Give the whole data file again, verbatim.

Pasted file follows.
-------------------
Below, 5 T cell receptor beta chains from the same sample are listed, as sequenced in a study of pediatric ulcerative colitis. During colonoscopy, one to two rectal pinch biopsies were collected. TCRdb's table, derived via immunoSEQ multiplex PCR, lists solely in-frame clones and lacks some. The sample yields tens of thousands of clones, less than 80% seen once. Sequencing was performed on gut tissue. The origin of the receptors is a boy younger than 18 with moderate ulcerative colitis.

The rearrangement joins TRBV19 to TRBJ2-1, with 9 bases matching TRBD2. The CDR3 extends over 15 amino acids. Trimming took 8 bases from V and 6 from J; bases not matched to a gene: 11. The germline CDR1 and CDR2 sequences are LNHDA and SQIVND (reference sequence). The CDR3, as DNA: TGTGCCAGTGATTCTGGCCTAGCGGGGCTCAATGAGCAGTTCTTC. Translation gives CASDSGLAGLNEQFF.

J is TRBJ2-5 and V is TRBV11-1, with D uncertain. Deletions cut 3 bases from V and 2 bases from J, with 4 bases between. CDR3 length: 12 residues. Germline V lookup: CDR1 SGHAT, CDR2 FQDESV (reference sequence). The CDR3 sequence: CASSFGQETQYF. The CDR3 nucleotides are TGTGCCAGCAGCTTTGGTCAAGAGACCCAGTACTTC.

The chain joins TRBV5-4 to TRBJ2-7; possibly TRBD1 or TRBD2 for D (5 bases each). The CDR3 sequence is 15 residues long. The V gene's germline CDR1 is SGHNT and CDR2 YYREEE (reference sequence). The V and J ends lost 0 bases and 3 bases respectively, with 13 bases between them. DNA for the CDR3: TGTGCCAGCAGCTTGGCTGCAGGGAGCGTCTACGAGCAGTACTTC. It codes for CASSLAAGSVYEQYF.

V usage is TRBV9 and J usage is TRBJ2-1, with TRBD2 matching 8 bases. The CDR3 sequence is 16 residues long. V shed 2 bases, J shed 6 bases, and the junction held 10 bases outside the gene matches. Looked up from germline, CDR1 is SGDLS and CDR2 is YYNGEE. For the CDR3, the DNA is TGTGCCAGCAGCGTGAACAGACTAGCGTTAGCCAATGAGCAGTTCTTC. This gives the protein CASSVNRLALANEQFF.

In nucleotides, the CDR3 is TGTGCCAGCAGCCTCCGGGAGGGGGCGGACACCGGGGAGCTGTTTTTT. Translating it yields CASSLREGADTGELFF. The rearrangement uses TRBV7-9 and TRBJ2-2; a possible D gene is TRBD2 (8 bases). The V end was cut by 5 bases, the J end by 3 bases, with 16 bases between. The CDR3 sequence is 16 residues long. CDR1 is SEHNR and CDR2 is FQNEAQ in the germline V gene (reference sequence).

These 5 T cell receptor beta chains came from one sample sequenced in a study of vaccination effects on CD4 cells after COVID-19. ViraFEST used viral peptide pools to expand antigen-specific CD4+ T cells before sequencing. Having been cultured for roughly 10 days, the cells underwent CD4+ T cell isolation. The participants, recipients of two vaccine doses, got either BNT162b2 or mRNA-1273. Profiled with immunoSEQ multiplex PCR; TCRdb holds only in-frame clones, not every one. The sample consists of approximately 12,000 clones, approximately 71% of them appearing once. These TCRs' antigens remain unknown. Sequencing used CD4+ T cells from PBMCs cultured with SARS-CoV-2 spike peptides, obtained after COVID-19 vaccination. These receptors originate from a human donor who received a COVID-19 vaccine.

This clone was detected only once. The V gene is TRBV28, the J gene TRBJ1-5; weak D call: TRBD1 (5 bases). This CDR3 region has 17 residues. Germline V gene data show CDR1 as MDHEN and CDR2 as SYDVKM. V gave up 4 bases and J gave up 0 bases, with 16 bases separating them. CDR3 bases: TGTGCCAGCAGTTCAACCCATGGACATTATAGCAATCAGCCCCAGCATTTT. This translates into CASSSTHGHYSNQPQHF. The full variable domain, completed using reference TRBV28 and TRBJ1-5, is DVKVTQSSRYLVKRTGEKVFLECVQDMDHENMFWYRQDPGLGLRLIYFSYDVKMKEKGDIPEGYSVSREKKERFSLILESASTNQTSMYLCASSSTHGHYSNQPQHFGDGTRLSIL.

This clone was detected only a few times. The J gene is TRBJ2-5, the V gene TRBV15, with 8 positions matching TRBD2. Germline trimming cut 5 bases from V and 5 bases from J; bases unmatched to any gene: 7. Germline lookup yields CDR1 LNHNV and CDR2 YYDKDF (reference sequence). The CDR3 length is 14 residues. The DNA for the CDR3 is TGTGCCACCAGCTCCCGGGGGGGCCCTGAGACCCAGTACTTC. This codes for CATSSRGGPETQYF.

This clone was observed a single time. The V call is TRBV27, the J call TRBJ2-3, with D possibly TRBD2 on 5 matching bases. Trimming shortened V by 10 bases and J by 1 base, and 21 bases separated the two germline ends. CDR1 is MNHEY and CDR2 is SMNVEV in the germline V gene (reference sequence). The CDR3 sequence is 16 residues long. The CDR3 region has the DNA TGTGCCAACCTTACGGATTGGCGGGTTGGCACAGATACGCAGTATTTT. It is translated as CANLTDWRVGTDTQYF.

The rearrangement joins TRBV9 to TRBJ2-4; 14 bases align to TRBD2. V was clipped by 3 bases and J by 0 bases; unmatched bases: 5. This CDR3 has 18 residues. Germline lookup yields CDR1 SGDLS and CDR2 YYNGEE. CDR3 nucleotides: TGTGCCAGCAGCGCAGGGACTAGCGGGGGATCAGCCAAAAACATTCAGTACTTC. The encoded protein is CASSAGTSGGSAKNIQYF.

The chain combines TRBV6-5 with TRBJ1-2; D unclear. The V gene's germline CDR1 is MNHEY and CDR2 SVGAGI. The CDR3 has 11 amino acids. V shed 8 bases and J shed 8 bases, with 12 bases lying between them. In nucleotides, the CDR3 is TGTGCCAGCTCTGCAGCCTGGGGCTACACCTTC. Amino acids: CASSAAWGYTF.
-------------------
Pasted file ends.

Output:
Below, 5 T cell receptor beta chains from the same sample are listed, as sequenced in a study of pediatric ulcerative colitis. During colonoscopy, one to two rectal pinch biopsies were collected. TCRdb's table, derived via immunoSEQ multiplex PCR, lists solely in-frame clones and lacks some. The sample yields tens of thousands of clones, less than 80% seen once. Sequencing was performed on gut tissue. The origin of the receptors is a boy younger than 18 with moderate ulcerative colitis.

The rearrangement joins TRBV19 to TRBJ2-1, with 9 bases matching TRBD2. The CDR3 extends over 15 amino acids. Trimming took 8 bases from V and 6 from J; bases not matched to a gene: 11. The germline CDR1 and CDR2 sequences are LNHDA and SQIVND (reference sequence). The CDR3, as DNA: TGTGCCAGTGATTCTGGCCTAGCGGGGCTCAATGAGCAGTTCTTC. Translation gives CASDSGLAGLNEQFF.

J is TRBJ2-5 and V is TRBV11-1, with D uncertain. Deletions cut 3 bases from V and 2 bases from J, with 4 bases between. CDR3 length: 12 residues. Germline V lookup: CDR1 SGHAT, CDR2 FQDESV (reference sequence). The CDR3 sequence: CASSFGQETQYF. The CDR3 nucleotides are TGTGCCAGCAGCTTTGGTCAAGAGACCCAGTACTTC.

The chain joins TRBV5-4 to TRBJ2-7; possibly TRBD1 or TRBD2 for D (5 bases each). The CDR3 sequence is 15 residues long. The V gene's germline CDR1 is SGHNT and CDR2 YYREEE (reference sequence). The V and J ends lost 0 bases and 3 bases respectively, with 13 bases between them. DNA for the CDR3: TGTGCCAGCAGCTTGGCTGCAGGGAGCGTCTACGAGCAGTACTTC. It codes for CASSLAAGSVYEQYF.

V usage is TRBV9 and J usage is TRBJ2-1, with TRBD2 matching 8 bases. The CDR3 sequence is 16 residues long. V shed 2 bases, J shed 6 bases, and the junction held 10 bases outside the gene matches. Looked up from germline, CDR1 is SGDLS and CDR2 is YYNGEE. For the CDR3, the DNA is TGTGCCAGCAGCGTGAACAGACTAGCGTTAGCCAATGAGCAGTTCTTC. This gives the protein CASSVNRLALANEQFF.

In nucleotides, the CDR3 is TGTGCCAGCAGCCTCCGGGAGGGGGCGGACACCGGGGAGCTGTTTTTT. Translating it yields CASSLREGADTGELFF. The rearrangement uses TRBV7-9 and TRBJ2-2; a possible D gene is TRBD2 (8 bases). The V end was cut by 5 bases, the J end by 3 bases, with 16 bases between. The CDR3 sequence is 16 residues long. CDR1 is SEHNR and CDR2 is FQNEAQ in the germline V gene (reference sequence).

These 5 T cell receptor beta chains came from one sample sequenced in a study of vaccination effects on CD4 cells after COVID-19. ViraFEST used viral peptide pools to expand antigen-specific CD4+ T cells before sequencing. Having been cultured for roughly 10 days, the cells underwent CD4+ T cell isolation. The participants, recipients of two vaccine doses, got either BNT162b2 or mRNA-1273. Profiled with immunoSEQ multiplex PCR; TCRdb holds only in-frame clones, not every one. The sample consists of approximately 12,000 clones, approximately 71% of them appearing once. These TCRs' antigens remain unknown. Sequencing used CD4+ T cells from PBMCs cultured with SARS-CoV-2 spike peptides, obtained after COVID-19 vaccination. These receptors originate from a human donor who received a COVID-19 vaccine.

This clone was detected only once. The V gene is TRBV28, the J gene TRBJ1-5; weak D call: TRBD1 (5 bases). This CDR3 region has 17 residues. Germline V gene data show CDR1 as MDHEN and CDR2 as SYDVKM. V gave up 4 bases and J gave up 0 bases, with 16 bases separating them. CDR3 bases: TGTGCCAGCAGTTCAACCCATGGACATTATAGCAATCAGCCCCAGCATTTT. This translates into CASSSTHGHYSNQPQHF. The full variable domain, completed using reference TRBV28 and TRBJ1-5, is DVKVTQSSRYLVKRTGEKVFLECVQDMDHENMFWYRQDPGLGLRLIYFSYDVKMKEKGDIPEGYSVSREKKERFSLILESASTNQTSMYLCASSSTHGHYSNQPQHFGDGTRLSIL.

This clone was detected only a few times. The J gene is TRBJ2-5, the V gene TRBV15, with 8 positions matching TRBD2. Germline trimming cut 5 bases from V and 5 bases from J; bases unmatched to any gene: 7. Germline lookup yields CDR1 LNHNV and CDR2 YYDKDF (reference sequence). The CDR3 length is 14 residues. The DNA for the CDR3 is TGTGCCACCAGCTCCCGGGGGGGCCCTGAGACCCAGTACTTC. This codes for CATSSRGGPETQYF.

This clone was observed a single time. The V call is TRBV27, the J call TRBJ2-3, with D possibly TRBD2 on 5 matching bases. Trimming shortened V by 10 bases and J by 1 base, and 21 bases separated the two germline ends. CDR1 is MNHEY and CDR2 is SMNVEV in the germline V gene (reference sequence). The CDR3 sequence is 16 residues long. The CDR3 region has the DNA TGTGCCAACCTTACGGATTGGCGGGTTGGCACAGATACGCAGTATTTT. It is translated as CANLTDWRVGTDTQYF.

The rearrangement joins TRBV9 to TRBJ2-4; 14 bases align to TRBD2. V was clipped by 3 bases and J by 0 bases; unmatched bases: 5. This CDR3 has 18 residues. Germline lookup yields CDR1 SGDLS and CDR2 YYNGEE. CDR3 nucleotides: TGTGCCAGCAGCGCAGGGACTAGCGGGGGATCAGCCAAAAACATTCAGTACTTC. The encoded protein is CASSAGTSGGSAKNIQYF.

The chain combines TRBV6-5 with TRBJ1-2; D unclear. The V gene's germline CDR1 is MNHEY and CDR2 SVGAGI. The CDR3 has 11 amino acids. V shed 8 bases and J shed 8 bases, with 12 bases lying between them. In nucleotides, the CDR3 is TGTGCCAGCTCTGCAGCCTGGGGCTACACCTTC. Amino acids: CASSAAWGYTF.